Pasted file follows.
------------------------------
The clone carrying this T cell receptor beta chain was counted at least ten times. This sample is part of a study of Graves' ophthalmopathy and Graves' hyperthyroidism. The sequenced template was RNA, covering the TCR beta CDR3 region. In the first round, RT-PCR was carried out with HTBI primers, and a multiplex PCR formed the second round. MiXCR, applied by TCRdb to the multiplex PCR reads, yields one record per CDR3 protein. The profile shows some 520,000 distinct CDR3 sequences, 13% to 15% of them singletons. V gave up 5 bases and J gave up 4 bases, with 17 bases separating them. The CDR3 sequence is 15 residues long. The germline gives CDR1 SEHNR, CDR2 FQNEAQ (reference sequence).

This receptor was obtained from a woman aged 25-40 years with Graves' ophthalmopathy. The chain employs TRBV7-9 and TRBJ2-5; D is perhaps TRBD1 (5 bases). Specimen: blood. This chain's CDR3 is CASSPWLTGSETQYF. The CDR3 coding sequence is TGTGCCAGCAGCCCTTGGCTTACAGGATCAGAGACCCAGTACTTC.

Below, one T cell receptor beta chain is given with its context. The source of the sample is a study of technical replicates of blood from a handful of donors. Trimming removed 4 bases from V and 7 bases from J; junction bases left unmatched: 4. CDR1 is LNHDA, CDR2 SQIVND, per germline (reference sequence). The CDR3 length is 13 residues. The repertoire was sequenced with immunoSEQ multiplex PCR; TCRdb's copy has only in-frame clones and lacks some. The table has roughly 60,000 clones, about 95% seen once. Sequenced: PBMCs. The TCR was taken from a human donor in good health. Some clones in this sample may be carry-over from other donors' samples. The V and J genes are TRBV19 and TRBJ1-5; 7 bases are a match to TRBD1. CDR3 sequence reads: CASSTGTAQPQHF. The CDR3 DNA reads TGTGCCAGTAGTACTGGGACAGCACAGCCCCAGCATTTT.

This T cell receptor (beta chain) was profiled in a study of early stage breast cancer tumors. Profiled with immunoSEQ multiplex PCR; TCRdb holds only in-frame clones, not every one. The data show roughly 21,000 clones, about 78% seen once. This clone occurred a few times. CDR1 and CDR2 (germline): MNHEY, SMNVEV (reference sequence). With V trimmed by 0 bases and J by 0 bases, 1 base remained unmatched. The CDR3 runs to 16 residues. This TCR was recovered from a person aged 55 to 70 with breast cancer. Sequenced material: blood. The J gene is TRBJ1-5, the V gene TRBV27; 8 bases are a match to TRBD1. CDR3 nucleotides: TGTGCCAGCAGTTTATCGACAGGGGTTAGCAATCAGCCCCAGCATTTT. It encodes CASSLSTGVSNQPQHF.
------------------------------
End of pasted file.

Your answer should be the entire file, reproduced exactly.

The clone carrying this T cell receptor beta chain was counted at least ten times. This sample is part of a study of Graves' ophthalmopathy and Graves' hyperthyroidism. The sequenced template was RNA, covering the TCR beta CDR3 region. In the first round, RT-PCR was carried out with HTBI primers, and a multiplex PCR formed the second round. MiXCR, applied by TCRdb to the multiplex PCR reads, yields one record per CDR3 protein. The profile shows some 520,000 distinct CDR3 sequences, 13% to 15% of them singletons. V gave up 5 bases and J gave up 4 bases, with 17 bases separating them. The CDR3 sequence is 15 residues long. The germline gives CDR1 SEHNR, CDR2 FQNEAQ (reference sequence).

This receptor was obtained from a woman aged 25-40 years with Graves' ophthalmopathy. The chain employs TRBV7-9 and TRBJ2-5; D is perhaps TRBD1 (5 bases). Specimen: blood. This chain's CDR3 is CASSPWLTGSETQYF. The CDR3 coding sequence is TGTGCCAGCAGCCCTTGGCTTACAGGATCAGAGACCCAGTACTTC.

Below, one T cell receptor beta chain is given with its context. The source of the sample is a study of technical replicates of blood from a handful of donors. Trimming removed 4 bases from V and 7 bases from J; junction bases left unmatched: 4. CDR1 is LNHDA, CDR2 SQIVND, per germline (reference sequence). The CDR3 length is 13 residues. The repertoire was sequenced with immunoSEQ multiplex PCR; TCRdb's copy has only in-frame clones and lacks some. The table has roughly 60,000 clones, about 95% seen once. Sequenced: PBMCs. The TCR was taken from a human donor in good health. Some clones in this sample may be carry-over from other donors' samples. The V and J genes are TRBV19 and TRBJ1-5; 7 bases are a match to TRBD1. CDR3 sequence reads: CASSTGTAQPQHF. The CDR3 DNA reads TGTGCCAGTAGTACTGGGACAGCACAGCCCCAGCATTTT.

This T cell receptor (beta chain) was profiled in a study of early stage breast cancer tumors. Profiled with immunoSEQ multiplex PCR; TCRdb holds only in-frame clones, not every one. The data show roughly 21,000 clones, about 78% seen once. This clone occurred a few times. CDR1 and CDR2 (germline): MNHEY, SMNVEV (reference sequence). With V trimmed by 0 bases and J by 0 bases, 1 base remained unmatched. The CDR3 runs to 16 residues. This TCR was recovered from a person aged 55 to 70 with breast cancer. Sequenced material: blood. The J gene is TRBJ1-5, the V gene TRBV27; 8 bases are a match to TRBD1. CDR3 nucleotides: TGTGCCAGCAGTTTATCGACAGGGGTTAGCAATCAGCCCCAGCATTTT. It encodes CASSLSTGVSNQPQHF.